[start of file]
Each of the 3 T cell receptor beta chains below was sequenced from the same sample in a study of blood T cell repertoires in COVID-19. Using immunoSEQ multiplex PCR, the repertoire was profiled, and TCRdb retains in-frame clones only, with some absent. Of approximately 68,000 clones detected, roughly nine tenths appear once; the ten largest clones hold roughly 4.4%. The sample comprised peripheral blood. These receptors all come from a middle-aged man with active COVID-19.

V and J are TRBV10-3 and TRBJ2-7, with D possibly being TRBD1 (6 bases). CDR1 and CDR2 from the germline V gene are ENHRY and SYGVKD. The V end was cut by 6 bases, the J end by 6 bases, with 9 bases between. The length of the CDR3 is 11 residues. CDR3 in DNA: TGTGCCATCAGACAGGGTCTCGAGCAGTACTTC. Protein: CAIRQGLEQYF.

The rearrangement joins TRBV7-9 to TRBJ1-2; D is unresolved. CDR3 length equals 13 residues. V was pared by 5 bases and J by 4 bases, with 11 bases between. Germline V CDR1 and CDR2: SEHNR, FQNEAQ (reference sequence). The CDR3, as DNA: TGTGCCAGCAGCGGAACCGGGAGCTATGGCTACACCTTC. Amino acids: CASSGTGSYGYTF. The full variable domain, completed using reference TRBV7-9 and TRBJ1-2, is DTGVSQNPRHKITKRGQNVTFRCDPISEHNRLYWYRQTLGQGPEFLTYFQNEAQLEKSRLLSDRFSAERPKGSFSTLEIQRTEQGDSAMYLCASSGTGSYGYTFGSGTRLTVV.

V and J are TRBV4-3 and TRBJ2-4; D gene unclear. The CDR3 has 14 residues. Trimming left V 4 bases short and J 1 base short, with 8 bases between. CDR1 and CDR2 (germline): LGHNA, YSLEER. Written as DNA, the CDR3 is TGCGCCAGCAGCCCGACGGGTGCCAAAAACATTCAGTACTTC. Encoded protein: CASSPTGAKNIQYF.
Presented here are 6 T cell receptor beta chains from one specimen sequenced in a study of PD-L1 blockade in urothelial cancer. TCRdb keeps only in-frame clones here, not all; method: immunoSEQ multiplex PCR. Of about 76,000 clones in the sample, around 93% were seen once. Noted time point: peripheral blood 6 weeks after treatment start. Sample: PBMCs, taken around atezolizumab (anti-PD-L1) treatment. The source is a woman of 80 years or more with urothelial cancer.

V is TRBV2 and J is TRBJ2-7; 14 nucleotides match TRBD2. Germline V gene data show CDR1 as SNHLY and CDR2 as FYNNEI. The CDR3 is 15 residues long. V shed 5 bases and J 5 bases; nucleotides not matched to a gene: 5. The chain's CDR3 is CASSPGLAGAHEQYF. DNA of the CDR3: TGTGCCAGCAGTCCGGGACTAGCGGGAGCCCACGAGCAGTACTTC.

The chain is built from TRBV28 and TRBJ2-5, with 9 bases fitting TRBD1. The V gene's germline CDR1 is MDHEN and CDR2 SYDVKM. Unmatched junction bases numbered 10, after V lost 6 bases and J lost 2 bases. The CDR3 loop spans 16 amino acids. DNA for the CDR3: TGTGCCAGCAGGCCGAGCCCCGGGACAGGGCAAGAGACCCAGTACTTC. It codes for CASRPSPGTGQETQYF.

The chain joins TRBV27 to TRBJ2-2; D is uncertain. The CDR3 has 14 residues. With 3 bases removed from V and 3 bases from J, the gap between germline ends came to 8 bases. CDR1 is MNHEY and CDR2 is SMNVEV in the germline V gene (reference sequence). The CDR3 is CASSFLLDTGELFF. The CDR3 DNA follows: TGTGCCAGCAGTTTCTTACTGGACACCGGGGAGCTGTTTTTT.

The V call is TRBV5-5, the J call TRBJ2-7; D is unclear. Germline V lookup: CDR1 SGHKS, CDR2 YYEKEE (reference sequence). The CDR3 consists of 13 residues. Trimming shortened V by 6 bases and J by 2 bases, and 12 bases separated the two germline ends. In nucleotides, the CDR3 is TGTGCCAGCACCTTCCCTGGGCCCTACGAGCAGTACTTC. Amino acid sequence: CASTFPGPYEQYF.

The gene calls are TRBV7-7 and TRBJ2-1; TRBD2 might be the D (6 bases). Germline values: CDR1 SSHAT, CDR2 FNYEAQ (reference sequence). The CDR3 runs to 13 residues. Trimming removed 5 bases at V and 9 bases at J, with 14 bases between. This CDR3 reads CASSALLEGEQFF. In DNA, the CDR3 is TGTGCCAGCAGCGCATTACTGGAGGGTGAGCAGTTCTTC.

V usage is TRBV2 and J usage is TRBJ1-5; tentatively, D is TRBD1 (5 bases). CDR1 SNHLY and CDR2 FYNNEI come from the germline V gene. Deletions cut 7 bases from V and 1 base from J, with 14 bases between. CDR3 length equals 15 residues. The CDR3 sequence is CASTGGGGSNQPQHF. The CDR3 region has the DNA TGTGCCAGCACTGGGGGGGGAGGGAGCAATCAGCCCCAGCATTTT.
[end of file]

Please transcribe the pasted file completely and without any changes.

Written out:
Each of the 3 T cell receptor beta chains below was sequenced from the same sample in a study of blood T cell repertoires in COVID-19. Using immunoSEQ multiplex PCR, the repertoire was profiled, and TCRdb retains in-frame clones only, with some absent. Of approximately 68,000 clones detected, roughly nine tenths appear once; the ten largest clones hold roughly 4.4%. The sample comprised peripheral blood. These receptors all come from a middle-aged man with active COVID-19.

V and J are TRBV10-3 and TRBJ2-7, with D possibly being TRBD1 (6 bases). CDR1 and CDR2 from the germline V gene are ENHRY and SYGVKD. The V end was cut by 6 bases, the J end by 6 bases, with 9 bases between. The length of the CDR3 is 11 residues. CDR3 in DNA: TGTGCCATCAGACAGGGTCTCGAGCAGTACTTC. Protein: CAIRQGLEQYF.

The rearrangement joins TRBV7-9 to TRBJ1-2; D is unresolved. CDR3 length equals 13 residues. V was pared by 5 bases and J by 4 bases, with 11 bases between. Germline V CDR1 and CDR2: SEHNR, FQNEAQ (reference sequence). The CDR3, as DNA: TGTGCCAGCAGCGGAACCGGGAGCTATGGCTACACCTTC. Amino acids: CASSGTGSYGYTF. The full variable domain, completed using reference TRBV7-9 and TRBJ1-2, is DTGVSQNPRHKITKRGQNVTFRCDPISEHNRLYWYRQTLGQGPEFLTYFQNEAQLEKSRLLSDRFSAERPKGSFSTLEIQRTEQGDSAMYLCASSGTGSYGYTFGSGTRLTVV.

V and J are TRBV4-3 and TRBJ2-4; D gene unclear. The CDR3 has 14 residues. Trimming left V 4 bases short and J 1 base short, with 8 bases between. CDR1 and CDR2 (germline): LGHNA, YSLEER. Written as DNA, the CDR3 is TGCGCCAGCAGCCCGACGGGTGCCAAAAACATTCAGTACTTC. Encoded protein: CASSPTGAKNIQYF.
Presented here are 6 T cell receptor beta chains from one specimen sequenced in a study of PD-L1 blockade in urothelial cancer. TCRdb keeps only in-frame clones here, not all; method: immunoSEQ multiplex PCR. Of about 76,000 clones in the sample, around 93% were seen once. Noted time point: peripheral blood 6 weeks after treatment start. Sample: PBMCs, taken around atezolizumab (anti-PD-L1) treatment. The source is a woman of 80 years or more with urothelial cancer.

V is TRBV2 and J is TRBJ2-7; 14 nucleotides match TRBD2. Germline V gene data show CDR1 as SNHLY and CDR2 as FYNNEI. The CDR3 is 15 residues long. V shed 5 bases and J 5 bases; nucleotides not matched to a gene: 5. The chain's CDR3 is CASSPGLAGAHEQYF. DNA of the CDR3: TGTGCCAGCAGTCCGGGACTAGCGGGAGCCCACGAGCAGTACTTC.

The chain is built from TRBV28 and TRBJ2-5, with 9 bases fitting TRBD1. The V gene's germline CDR1 is MDHEN and CDR2 SYDVKM. Unmatched junction bases numbered 10, after V lost 6 bases and J lost 2 bases. The CDR3 loop spans 16 amino acids. DNA for the CDR3: TGTGCCAGCAGGCCGAGCCCCGGGACAGGGCAAGAGACCCAGTACTTC. It codes for CASRPSPGTGQETQYF.

The chain joins TRBV27 to TRBJ2-2; D is uncertain. The CDR3 has 14 residues. With 3 bases removed from V and 3 bases from J, the gap between germline ends came to 8 bases. CDR1 is MNHEY and CDR2 is SMNVEV in the germline V gene (reference sequence). The CDR3 is CASSFLLDTGELFF. The CDR3 DNA follows: TGTGCCAGCAGTTTCTTACTGGACACCGGGGAGCTGTTTTTT.

The V call is TRBV5-5, the J call TRBJ2-7; D is unclear. Germline V lookup: CDR1 SGHKS, CDR2 YYEKEE (reference sequence). The CDR3 consists of 13 residues. Trimming shortened V by 6 bases and J by 2 bases, and 12 bases separated the two germline ends. In nucleotides, the CDR3 is TGTGCCAGCACCTTCCCTGGGCCCTACGAGCAGTACTTC. Amino acid sequence: CASTFPGPYEQYF.

The gene calls are TRBV7-7 and TRBJ2-1; TRBD2 might be the D (6 bases). Germline values: CDR1 SSHAT, CDR2 FNYEAQ (reference sequence). The CDR3 runs to 13 residues. Trimming removed 5 bases at V and 9 bases at J, with 14 bases between. This CDR3 reads CASSALLEGEQFF. In DNA, the CDR3 is TGTGCCAGCAGCGCATTACTGGAGGGTGAGCAGTTCTTC.

V usage is TRBV2 and J usage is TRBJ1-5; tentatively, D is TRBD1 (5 bases). CDR1 SNHLY and CDR2 FYNNEI come from the germline V gene. Deletions cut 7 bases from V and 1 base from J, with 14 bases between. CDR3 length equals 15 residues. The CDR3 sequence is CASTGGGGSNQPQHF. The CDR3 region has the DNA TGTGCCAGCACTGGGGGGGGAGGGAGCAATCAGCCCCAGCATTTT.